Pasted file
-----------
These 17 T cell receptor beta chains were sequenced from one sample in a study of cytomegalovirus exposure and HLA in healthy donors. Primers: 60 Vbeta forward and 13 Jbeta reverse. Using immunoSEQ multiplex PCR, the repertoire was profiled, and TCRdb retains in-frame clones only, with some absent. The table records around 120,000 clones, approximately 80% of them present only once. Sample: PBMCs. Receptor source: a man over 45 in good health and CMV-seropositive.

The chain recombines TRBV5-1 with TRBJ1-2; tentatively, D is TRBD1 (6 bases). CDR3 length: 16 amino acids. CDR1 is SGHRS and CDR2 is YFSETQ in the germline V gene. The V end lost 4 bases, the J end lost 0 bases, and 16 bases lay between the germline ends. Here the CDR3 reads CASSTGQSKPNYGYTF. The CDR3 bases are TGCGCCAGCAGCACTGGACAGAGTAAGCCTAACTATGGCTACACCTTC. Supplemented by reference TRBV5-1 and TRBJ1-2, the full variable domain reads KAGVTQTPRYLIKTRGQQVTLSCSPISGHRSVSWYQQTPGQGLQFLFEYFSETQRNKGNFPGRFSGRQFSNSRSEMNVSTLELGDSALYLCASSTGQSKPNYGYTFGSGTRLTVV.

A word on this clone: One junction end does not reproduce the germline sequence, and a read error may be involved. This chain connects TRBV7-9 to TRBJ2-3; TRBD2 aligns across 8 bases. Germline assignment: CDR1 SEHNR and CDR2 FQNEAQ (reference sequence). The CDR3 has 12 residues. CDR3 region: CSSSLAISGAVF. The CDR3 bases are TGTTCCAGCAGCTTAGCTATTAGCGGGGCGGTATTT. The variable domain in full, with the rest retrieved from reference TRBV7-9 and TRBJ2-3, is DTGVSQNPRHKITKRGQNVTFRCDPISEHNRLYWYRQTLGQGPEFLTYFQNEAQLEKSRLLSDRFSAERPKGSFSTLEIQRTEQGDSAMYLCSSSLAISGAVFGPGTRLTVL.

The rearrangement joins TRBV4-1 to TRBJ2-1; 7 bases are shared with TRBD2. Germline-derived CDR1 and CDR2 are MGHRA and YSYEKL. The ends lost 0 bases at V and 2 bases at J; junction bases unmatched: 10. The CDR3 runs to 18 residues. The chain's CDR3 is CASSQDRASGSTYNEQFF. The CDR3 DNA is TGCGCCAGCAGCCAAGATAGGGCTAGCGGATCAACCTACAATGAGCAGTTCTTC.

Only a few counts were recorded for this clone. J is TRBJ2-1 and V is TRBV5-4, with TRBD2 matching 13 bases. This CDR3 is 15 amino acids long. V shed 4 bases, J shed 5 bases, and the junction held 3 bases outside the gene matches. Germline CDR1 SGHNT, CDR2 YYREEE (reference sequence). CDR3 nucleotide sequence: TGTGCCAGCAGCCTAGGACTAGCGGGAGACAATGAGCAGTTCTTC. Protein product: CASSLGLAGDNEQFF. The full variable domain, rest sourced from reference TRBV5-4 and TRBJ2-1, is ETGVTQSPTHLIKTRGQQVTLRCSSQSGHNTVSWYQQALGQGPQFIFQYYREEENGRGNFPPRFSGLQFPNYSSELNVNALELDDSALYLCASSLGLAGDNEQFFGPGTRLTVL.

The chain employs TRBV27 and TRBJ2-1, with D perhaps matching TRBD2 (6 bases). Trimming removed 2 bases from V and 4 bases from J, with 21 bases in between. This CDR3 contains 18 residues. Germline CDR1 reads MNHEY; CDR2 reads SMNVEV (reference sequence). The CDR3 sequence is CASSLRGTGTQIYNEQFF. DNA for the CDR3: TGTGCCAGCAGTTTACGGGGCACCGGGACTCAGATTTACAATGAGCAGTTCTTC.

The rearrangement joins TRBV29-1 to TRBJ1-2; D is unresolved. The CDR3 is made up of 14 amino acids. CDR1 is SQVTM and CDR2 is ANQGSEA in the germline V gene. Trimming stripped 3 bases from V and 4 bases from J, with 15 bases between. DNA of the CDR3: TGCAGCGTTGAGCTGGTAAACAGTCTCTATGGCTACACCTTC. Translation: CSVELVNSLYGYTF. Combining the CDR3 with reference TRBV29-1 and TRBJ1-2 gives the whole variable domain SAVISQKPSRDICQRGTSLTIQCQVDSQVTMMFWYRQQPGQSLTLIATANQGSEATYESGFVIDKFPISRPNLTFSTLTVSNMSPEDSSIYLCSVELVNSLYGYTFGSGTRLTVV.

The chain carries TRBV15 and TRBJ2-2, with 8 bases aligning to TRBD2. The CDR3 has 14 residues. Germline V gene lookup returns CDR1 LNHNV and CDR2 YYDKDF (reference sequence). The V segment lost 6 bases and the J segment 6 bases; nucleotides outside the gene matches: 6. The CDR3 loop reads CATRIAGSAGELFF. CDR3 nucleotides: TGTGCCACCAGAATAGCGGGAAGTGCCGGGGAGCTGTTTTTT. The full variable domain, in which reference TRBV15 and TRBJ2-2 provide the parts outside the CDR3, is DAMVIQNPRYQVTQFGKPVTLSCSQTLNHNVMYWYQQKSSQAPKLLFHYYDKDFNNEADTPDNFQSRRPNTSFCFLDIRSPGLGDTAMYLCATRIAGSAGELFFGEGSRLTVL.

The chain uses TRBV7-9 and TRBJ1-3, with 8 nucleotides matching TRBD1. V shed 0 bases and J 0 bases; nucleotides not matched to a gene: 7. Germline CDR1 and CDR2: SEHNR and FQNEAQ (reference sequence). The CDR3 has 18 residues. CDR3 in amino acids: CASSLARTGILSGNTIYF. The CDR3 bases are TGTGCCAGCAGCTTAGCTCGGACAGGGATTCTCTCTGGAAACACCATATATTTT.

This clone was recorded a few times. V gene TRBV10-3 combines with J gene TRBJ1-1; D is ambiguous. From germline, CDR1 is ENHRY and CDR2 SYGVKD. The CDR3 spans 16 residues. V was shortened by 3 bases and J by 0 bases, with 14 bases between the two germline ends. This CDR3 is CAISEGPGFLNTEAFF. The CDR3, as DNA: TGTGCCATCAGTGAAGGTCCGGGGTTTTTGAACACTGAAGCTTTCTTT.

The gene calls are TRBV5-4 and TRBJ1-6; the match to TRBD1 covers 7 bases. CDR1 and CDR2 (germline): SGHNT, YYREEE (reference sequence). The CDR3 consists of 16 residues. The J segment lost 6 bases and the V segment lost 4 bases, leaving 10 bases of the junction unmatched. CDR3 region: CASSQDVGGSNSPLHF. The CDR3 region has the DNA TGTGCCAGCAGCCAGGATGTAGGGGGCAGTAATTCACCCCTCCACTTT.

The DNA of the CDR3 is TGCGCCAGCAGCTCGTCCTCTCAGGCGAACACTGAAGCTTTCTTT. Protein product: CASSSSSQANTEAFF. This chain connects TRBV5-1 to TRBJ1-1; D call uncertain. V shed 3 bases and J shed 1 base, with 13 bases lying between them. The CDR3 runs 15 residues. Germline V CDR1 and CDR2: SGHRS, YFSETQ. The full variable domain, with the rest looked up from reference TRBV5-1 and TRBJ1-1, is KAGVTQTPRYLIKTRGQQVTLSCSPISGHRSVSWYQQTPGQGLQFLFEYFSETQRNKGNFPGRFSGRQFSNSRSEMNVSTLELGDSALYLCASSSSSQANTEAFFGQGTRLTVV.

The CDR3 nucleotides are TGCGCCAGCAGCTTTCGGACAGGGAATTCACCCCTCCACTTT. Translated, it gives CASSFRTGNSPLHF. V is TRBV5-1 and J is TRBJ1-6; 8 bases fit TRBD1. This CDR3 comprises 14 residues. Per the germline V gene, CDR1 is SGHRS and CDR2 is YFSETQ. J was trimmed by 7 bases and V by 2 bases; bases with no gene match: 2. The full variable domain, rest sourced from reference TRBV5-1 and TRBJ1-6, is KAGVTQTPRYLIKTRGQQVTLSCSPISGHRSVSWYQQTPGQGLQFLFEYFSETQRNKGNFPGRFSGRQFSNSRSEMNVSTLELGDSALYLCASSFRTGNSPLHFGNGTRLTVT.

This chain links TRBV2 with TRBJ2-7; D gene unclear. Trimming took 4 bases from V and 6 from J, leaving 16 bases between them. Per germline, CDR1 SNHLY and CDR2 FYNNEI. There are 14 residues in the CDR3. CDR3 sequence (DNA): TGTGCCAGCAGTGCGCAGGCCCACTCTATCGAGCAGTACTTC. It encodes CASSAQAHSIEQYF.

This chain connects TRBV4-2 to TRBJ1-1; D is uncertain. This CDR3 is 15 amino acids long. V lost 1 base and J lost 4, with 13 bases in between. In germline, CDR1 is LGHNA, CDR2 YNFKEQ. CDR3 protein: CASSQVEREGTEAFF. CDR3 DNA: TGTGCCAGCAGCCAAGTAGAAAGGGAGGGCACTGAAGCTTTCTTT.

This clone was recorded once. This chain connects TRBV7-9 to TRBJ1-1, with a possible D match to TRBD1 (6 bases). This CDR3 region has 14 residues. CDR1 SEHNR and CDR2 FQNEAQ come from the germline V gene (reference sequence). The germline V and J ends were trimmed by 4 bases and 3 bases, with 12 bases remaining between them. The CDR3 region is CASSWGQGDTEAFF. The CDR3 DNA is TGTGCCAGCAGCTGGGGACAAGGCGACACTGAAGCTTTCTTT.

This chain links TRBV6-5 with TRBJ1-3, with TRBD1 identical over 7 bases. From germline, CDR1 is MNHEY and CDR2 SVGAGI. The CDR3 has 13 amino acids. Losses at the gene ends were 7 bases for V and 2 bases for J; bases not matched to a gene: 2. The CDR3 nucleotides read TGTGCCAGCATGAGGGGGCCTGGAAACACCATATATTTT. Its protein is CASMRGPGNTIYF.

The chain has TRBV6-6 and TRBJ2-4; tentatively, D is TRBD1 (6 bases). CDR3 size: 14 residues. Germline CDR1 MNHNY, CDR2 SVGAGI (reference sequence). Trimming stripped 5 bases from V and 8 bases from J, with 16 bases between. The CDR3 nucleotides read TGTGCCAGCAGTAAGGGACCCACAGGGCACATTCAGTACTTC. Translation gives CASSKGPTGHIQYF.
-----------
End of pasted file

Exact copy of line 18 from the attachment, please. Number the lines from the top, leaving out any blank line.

The chain has TRBV6-6 and TRBJ2-4; tentatively, D is TRBD1 (6 bases). CDR3 size: 14 residues. Germline CDR1 MNHNY, CDR2 SVGAGI (reference sequence). Trimming stripped 5 bases from V and 8 bases from J, with 16 bases between. The CDR3 nucleotides read TGTGCCAGCAGTAAGGGACCCACAGGGCACATTCAGTACTTC. Translation gives CASSKGPTGHIQYF.